PV = Process variable or measured variable, %
SP = Set point or target, %

This is the position form of the proportional mode equation. The impact of resolution is more evident when the equation is expressed in the incremental or velocity form:

∆M = Kc∆E

where  ∆M = Change in controller output, %
∆E = Change in control error, %

The product chemists specified the pressure for reacting conditions; changes were not allowed. Therefore, changes in the control error can only be the result of changes in the PV.

With a resolution of 1 part in 100, the smallest change provided by the input module was 1% of the span. The smallest change in the proportional mode output is the controller gain Kc times the smallest change in the control error. With the controller gain set at 5%/%, the smallest change in the output of the proportional mode equation is (1%) x (5%/%) = 5%. Such changes appear directly in the controller output.

There are two options to achieve smaller changes in the output of the proportional mode equation:

  1. Reduce the controller gain Kc The controller gain is a tuning parameter whose value should reflect the characteristicsof the process. For a responsive pressure loop, a value of 5%/% for the controller gain is not unreasonable. Reducing the controller gain also sacrifices loop performance, with the unfortunate result being that the performance of the digital system is inferior to that of the conventional controller.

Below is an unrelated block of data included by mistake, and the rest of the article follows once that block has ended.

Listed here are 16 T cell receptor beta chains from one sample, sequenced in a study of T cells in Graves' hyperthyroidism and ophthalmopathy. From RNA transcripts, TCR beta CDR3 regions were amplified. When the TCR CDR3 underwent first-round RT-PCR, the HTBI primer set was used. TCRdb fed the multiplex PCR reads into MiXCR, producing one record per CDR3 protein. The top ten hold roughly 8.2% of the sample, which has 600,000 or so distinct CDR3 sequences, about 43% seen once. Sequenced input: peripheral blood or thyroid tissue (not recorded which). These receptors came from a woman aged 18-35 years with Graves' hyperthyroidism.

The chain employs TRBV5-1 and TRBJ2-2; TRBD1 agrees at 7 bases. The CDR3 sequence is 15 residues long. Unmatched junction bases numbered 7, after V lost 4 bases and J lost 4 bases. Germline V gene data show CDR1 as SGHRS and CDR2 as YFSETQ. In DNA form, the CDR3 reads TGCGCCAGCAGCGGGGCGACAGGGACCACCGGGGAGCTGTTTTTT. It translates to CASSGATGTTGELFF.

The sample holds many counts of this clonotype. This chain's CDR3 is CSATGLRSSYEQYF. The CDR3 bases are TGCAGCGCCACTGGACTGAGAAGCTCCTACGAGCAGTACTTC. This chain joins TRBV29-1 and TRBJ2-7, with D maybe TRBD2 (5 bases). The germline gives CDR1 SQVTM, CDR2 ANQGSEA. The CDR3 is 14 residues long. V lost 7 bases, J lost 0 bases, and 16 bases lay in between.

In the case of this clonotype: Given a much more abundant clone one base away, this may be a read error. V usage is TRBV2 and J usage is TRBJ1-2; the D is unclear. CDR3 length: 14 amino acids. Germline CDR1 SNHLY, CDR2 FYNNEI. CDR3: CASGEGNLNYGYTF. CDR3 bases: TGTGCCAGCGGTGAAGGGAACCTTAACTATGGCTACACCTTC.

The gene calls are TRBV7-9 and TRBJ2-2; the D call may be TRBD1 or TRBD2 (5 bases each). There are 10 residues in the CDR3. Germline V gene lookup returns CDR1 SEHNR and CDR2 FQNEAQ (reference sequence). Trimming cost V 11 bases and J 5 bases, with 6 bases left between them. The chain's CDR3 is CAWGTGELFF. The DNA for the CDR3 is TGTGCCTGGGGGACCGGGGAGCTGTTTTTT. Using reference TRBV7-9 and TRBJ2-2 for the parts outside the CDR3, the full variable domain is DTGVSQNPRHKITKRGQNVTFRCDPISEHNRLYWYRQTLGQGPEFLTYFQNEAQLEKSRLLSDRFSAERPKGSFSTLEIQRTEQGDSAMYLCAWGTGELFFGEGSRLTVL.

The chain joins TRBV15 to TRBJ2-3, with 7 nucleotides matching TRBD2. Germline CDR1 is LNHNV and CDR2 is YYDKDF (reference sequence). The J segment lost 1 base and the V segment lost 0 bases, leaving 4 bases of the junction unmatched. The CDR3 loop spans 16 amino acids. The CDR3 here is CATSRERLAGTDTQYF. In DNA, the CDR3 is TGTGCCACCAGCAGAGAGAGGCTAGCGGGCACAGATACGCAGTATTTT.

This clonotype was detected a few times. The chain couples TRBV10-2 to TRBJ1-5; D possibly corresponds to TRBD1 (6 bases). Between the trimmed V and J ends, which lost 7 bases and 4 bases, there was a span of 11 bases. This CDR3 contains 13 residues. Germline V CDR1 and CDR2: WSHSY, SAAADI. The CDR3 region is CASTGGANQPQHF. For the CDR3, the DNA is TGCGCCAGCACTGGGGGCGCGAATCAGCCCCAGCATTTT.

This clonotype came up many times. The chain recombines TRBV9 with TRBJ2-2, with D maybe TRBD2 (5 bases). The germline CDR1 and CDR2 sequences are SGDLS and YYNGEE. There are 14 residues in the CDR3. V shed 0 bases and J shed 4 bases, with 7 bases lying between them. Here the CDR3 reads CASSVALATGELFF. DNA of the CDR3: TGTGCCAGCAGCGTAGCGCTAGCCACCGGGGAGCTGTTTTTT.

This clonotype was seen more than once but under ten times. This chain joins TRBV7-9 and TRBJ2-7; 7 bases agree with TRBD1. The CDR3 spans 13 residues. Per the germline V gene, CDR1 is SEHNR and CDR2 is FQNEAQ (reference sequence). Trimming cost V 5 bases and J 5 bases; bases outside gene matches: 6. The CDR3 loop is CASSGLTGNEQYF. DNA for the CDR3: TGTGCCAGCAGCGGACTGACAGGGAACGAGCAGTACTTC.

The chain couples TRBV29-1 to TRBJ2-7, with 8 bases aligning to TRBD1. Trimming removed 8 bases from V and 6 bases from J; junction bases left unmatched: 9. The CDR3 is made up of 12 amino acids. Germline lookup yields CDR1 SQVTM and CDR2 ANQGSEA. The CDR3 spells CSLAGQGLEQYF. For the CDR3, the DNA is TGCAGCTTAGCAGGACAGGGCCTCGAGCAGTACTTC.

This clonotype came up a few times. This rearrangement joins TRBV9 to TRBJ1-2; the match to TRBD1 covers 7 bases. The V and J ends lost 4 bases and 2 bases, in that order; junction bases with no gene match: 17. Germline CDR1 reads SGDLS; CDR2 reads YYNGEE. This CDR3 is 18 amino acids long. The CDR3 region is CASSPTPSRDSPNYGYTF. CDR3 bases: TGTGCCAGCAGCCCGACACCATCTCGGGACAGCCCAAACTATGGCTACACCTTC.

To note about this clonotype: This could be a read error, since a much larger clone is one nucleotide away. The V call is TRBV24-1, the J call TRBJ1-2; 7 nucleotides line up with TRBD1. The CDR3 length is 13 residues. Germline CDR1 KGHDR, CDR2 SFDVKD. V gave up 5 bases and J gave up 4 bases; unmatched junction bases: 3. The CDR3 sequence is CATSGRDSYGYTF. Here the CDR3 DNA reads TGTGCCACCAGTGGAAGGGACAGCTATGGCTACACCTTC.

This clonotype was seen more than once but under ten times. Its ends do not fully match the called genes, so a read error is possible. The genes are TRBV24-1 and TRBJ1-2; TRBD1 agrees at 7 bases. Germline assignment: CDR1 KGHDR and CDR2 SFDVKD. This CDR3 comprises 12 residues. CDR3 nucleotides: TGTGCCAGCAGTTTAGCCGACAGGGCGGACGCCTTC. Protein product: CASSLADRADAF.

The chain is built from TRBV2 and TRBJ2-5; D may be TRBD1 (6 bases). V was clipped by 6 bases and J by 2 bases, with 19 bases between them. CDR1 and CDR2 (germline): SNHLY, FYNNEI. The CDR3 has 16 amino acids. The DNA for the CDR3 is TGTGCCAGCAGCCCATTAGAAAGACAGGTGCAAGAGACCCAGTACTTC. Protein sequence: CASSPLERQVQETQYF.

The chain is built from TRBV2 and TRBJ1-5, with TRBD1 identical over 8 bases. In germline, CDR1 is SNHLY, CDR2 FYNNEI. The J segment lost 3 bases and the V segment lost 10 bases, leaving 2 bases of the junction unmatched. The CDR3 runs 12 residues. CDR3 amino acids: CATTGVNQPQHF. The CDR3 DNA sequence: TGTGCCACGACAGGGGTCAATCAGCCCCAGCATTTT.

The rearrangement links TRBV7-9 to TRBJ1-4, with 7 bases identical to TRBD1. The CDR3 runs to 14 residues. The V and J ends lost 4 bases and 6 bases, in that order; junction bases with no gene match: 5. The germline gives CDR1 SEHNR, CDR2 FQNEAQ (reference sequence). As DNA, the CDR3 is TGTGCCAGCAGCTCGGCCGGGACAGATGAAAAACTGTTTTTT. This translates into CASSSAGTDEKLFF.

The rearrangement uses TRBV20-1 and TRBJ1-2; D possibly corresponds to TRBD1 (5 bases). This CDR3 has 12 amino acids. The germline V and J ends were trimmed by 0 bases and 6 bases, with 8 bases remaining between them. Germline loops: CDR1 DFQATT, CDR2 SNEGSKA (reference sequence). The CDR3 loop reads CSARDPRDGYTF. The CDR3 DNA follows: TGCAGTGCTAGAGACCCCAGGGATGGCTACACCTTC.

2. Improve the resolution of the measured value. In this application, the input value could easily be changed to provide the pressure to 0.01 psig. Now the range of the input value is 0 (or 0.00 psig) to 1000 (or 10.00 psig), which provides a resolution of 1 part in 1000. The smallest change in the proportional mode output is now 0.5%, which is closer to what most valves are actually capable of implementing.

The Unpopular Third Option

Actually there is a third option, but one that is not popular with control engineers. One can apply smoothing to the measured value. The controller output no longer changes abruptly, but in reality the smoothing only masks the fact that the output is changing in 5% increments. By the time enough smoothing is added to completely obscure this behavior, the performance of the loop will suffer. This is another case where smoothing only obscures the problem. One should fix the problem, not try to hide it.